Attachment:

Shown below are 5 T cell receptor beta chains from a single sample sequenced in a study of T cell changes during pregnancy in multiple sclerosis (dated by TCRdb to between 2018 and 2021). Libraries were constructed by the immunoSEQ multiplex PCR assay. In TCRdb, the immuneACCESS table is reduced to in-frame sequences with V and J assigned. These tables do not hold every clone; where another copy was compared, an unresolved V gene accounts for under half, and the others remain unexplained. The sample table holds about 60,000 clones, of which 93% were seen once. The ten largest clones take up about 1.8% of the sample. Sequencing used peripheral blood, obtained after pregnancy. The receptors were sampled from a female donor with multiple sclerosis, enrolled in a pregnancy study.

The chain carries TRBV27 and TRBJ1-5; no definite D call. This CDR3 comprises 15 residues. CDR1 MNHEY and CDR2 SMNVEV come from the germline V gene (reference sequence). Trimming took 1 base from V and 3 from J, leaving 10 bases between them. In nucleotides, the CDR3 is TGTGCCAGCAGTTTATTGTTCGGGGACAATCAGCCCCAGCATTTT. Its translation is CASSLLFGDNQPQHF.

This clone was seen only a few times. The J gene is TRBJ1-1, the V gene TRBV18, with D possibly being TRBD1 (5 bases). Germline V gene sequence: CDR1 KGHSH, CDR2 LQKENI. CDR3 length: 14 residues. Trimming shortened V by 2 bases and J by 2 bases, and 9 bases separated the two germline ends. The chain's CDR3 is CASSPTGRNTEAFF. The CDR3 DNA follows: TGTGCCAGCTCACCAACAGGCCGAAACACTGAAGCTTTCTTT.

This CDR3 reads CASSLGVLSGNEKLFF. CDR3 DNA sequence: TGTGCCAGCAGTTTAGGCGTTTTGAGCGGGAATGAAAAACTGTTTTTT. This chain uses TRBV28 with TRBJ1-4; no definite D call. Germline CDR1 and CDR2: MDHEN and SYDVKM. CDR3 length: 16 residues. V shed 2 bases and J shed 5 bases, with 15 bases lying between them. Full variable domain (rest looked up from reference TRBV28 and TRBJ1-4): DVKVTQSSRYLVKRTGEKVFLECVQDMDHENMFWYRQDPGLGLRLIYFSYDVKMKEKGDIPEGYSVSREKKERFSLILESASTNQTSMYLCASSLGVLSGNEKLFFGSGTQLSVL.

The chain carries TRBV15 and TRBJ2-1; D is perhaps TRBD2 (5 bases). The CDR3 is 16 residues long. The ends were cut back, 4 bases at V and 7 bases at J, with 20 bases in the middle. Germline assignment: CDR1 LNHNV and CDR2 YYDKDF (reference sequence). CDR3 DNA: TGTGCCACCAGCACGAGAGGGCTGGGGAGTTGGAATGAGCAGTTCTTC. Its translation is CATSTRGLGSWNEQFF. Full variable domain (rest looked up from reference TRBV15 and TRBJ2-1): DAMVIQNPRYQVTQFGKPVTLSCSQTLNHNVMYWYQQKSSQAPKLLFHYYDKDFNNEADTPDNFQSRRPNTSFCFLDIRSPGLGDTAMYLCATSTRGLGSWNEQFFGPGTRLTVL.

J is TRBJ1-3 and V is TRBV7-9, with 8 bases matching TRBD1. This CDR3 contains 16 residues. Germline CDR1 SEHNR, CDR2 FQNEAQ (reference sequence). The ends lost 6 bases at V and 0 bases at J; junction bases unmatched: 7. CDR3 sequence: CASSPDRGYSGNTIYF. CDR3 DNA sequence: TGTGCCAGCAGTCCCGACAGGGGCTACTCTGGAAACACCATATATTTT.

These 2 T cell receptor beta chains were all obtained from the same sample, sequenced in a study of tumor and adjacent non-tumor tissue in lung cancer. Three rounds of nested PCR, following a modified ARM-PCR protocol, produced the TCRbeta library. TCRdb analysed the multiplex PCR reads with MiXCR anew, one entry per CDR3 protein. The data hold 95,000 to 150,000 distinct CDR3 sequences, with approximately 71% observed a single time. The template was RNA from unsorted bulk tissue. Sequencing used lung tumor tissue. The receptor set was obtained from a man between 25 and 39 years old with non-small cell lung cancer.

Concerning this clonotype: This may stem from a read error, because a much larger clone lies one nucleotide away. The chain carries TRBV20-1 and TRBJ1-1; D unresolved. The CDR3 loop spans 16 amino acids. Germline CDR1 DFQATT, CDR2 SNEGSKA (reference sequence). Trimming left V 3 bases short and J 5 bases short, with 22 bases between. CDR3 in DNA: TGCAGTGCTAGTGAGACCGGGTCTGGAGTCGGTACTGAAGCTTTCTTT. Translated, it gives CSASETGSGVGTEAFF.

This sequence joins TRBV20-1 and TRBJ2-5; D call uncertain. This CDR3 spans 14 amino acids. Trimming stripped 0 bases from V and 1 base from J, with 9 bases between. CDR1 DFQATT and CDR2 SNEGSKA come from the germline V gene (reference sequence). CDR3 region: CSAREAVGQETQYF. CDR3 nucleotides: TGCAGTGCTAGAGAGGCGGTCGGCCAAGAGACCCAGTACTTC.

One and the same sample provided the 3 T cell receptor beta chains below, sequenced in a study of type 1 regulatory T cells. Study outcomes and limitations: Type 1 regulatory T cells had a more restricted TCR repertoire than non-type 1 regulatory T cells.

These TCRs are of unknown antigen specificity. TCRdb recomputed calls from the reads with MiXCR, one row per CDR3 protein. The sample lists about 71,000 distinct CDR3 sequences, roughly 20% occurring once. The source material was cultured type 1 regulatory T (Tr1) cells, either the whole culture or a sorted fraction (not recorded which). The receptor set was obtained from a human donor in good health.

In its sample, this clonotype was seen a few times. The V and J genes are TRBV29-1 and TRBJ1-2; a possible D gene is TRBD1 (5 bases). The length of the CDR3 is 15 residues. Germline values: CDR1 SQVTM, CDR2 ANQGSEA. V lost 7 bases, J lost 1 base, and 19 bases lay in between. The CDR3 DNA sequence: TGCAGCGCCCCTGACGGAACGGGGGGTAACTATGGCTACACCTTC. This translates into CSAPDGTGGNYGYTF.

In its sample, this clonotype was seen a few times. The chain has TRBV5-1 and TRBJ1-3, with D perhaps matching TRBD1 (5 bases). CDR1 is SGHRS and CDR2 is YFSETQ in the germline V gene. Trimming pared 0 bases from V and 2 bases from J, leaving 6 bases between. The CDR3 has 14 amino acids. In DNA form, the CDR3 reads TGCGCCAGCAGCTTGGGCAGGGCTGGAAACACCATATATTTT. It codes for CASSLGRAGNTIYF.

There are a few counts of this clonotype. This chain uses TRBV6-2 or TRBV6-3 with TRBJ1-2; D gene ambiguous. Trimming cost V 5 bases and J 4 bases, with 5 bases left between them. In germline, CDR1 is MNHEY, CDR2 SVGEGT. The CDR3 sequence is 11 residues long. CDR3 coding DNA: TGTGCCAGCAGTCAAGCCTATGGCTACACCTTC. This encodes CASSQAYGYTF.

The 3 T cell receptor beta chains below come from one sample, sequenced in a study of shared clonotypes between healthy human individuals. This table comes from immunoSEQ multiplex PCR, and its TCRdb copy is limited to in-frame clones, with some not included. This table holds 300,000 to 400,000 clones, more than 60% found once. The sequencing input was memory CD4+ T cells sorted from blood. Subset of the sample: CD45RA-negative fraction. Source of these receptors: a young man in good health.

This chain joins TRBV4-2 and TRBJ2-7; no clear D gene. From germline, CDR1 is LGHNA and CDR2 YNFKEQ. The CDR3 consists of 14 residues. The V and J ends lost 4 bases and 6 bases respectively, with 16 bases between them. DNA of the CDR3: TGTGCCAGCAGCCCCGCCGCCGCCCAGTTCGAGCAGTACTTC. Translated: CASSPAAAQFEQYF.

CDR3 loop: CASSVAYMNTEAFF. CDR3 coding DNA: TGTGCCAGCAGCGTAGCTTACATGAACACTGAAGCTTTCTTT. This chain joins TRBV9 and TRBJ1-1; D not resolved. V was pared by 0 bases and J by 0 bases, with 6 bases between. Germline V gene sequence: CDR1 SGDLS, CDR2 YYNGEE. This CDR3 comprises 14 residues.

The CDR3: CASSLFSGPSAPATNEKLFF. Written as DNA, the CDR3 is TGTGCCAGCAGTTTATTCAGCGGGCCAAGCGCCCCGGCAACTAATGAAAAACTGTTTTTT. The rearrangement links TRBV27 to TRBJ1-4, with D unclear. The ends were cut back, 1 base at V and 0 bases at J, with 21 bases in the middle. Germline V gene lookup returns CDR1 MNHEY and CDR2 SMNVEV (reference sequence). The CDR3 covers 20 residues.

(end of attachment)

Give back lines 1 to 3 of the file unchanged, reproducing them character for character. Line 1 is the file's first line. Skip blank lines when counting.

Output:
Shown below are 5 T cell receptor beta chains from a single sample sequenced in a study of T cell changes during pregnancy in multiple sclerosis (dated by TCRdb to between 2018 and 2021). Libraries were constructed by the immunoSEQ multiplex PCR assay. In TCRdb, the immuneACCESS table is reduced to in-frame sequences with V and J assigned. These tables do not hold every clone; where another copy was compared, an unresolved V gene accounts for under half, and the others remain unexplained. The sample table holds about 60,000 clones, of which 93% were seen once. The ten largest clones take up about 1.8% of the sample. Sequencing used peripheral blood, obtained after pregnancy. The receptors were sampled from a female donor with multiple sclerosis, enrolled in a pregnancy study.

The chain carries TRBV27 and TRBJ1-5; no definite D call. This CDR3 comprises 15 residues. CDR1 MNHEY and CDR2 SMNVEV come from the germline V gene (reference sequence). Trimming took 1 base from V and 3 from J, leaving 10 bases between them. In nucleotides, the CDR3 is TGTGCCAGCAGTTTATTGTTCGGGGACAATCAGCCCCAGCATTTT. Its translation is CASSLLFGDNQPQHF.

This clone was seen only a few times. The J gene is TRBJ1-1, the V gene TRBV18, with D possibly being TRBD1 (5 bases). Germline V gene sequence: CDR1 KGHSH, CDR2 LQKENI. CDR3 length: 14 residues. Trimming shortened V by 2 bases and J by 2 bases, and 9 bases separated the two germline ends. The chain's CDR3 is CASSPTGRNTEAFF. The CDR3 DNA follows: TGTGCCAGCTCACCAACAGGCCGAAACACTGAAGCTTTCTTT.